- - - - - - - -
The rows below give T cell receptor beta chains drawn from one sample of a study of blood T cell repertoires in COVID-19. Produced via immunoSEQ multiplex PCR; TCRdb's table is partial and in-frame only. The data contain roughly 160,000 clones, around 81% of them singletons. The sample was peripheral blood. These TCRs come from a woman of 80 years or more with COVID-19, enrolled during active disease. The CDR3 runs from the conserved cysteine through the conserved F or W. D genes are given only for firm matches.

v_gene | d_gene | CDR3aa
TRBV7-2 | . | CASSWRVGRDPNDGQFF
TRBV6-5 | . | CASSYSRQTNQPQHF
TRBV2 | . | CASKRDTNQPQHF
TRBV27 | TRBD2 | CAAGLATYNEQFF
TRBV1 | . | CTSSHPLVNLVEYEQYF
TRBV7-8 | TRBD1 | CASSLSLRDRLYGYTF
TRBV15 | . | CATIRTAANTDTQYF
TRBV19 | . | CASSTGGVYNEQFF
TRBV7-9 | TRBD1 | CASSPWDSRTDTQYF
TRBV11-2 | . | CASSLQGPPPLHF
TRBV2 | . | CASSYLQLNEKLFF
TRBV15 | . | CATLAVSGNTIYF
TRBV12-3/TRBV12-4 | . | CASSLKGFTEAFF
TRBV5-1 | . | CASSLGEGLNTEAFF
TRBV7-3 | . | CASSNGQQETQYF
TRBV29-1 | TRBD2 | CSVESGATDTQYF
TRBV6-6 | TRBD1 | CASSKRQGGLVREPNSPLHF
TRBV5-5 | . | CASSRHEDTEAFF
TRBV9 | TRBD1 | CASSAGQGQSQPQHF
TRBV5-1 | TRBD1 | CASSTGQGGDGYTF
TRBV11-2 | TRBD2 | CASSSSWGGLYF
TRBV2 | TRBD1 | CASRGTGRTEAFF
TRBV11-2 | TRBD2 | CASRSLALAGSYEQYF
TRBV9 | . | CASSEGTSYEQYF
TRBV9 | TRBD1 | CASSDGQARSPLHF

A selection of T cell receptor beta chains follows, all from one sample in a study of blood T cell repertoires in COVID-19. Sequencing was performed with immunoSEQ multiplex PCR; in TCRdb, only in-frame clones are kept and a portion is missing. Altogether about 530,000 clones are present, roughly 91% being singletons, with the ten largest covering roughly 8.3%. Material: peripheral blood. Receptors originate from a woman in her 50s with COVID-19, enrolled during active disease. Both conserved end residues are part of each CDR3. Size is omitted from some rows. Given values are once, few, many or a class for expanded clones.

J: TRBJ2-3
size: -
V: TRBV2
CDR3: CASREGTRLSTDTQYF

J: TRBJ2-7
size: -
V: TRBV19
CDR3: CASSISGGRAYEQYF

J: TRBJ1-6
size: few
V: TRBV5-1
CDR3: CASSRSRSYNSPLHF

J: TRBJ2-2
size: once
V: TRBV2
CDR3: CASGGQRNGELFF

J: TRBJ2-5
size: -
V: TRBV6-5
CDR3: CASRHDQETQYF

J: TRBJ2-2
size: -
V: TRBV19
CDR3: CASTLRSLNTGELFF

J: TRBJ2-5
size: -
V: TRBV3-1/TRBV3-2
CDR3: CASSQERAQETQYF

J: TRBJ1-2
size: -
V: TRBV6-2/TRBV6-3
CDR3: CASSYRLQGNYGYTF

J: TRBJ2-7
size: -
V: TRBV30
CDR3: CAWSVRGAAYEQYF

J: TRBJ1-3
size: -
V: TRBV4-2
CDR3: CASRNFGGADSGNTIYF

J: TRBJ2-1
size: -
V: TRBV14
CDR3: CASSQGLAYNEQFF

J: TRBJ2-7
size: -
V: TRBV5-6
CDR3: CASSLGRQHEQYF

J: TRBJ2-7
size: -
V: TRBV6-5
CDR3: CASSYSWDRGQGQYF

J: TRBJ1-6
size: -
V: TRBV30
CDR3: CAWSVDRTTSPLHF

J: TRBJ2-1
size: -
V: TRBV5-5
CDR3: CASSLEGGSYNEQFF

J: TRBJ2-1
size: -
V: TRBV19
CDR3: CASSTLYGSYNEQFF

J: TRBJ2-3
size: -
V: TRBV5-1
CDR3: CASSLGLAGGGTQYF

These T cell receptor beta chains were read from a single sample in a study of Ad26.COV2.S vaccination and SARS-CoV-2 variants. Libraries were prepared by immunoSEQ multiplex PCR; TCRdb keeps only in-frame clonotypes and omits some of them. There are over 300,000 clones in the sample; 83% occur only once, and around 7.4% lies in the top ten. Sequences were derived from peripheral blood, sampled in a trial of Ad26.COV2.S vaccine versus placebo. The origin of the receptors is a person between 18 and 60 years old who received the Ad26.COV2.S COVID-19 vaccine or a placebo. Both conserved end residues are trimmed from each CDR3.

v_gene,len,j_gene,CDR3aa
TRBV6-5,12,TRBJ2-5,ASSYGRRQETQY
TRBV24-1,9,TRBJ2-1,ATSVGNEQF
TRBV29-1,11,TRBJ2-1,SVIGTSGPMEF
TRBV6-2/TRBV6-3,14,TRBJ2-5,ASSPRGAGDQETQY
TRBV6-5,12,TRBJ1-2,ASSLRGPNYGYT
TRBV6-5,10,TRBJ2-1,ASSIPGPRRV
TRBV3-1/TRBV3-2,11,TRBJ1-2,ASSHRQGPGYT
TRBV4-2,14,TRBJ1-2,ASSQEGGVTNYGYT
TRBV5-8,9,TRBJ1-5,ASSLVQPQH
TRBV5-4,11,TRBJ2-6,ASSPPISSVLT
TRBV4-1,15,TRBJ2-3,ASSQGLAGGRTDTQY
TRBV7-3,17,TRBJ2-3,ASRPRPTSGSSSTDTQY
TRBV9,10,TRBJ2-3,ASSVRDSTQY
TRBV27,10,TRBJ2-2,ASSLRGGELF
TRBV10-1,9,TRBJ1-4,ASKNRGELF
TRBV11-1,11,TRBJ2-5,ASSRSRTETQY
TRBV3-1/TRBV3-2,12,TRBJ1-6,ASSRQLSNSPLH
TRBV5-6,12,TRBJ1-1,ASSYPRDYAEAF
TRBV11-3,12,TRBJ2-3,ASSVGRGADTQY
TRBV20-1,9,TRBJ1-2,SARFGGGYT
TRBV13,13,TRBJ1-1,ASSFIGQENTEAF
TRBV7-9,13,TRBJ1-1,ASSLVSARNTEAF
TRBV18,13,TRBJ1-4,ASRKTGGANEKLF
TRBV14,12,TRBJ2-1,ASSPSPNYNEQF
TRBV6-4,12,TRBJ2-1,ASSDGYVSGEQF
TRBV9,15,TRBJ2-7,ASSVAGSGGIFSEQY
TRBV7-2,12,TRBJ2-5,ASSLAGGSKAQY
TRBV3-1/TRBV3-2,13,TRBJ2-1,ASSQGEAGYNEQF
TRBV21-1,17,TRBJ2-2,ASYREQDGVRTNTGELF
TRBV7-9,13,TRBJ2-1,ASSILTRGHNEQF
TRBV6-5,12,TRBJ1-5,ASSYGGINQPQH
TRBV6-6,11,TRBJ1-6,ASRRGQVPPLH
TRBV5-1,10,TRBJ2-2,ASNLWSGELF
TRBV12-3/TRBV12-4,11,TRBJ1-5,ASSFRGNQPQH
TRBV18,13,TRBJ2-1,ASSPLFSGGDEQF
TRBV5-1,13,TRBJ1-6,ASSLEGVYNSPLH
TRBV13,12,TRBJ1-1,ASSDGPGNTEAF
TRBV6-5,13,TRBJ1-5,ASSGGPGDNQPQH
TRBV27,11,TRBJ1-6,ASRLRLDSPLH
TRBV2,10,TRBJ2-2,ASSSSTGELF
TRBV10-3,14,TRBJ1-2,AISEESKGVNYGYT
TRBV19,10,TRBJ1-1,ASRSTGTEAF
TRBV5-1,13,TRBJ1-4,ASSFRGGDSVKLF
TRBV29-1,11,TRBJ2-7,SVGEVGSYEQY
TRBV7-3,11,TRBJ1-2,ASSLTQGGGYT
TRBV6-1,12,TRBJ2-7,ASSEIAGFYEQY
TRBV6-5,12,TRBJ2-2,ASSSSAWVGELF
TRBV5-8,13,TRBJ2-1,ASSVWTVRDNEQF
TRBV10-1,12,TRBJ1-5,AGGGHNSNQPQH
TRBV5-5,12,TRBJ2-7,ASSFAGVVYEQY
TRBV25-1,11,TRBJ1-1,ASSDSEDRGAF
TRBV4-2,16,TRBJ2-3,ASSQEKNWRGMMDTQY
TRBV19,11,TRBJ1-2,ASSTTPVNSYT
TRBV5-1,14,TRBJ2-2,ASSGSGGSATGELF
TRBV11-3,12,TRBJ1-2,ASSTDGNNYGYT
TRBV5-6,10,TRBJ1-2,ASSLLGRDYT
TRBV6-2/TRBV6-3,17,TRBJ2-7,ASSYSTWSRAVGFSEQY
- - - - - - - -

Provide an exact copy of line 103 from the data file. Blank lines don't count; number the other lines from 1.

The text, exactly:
TRBV6-5,12,TRBJ1-2,ASSLRGPNYGYT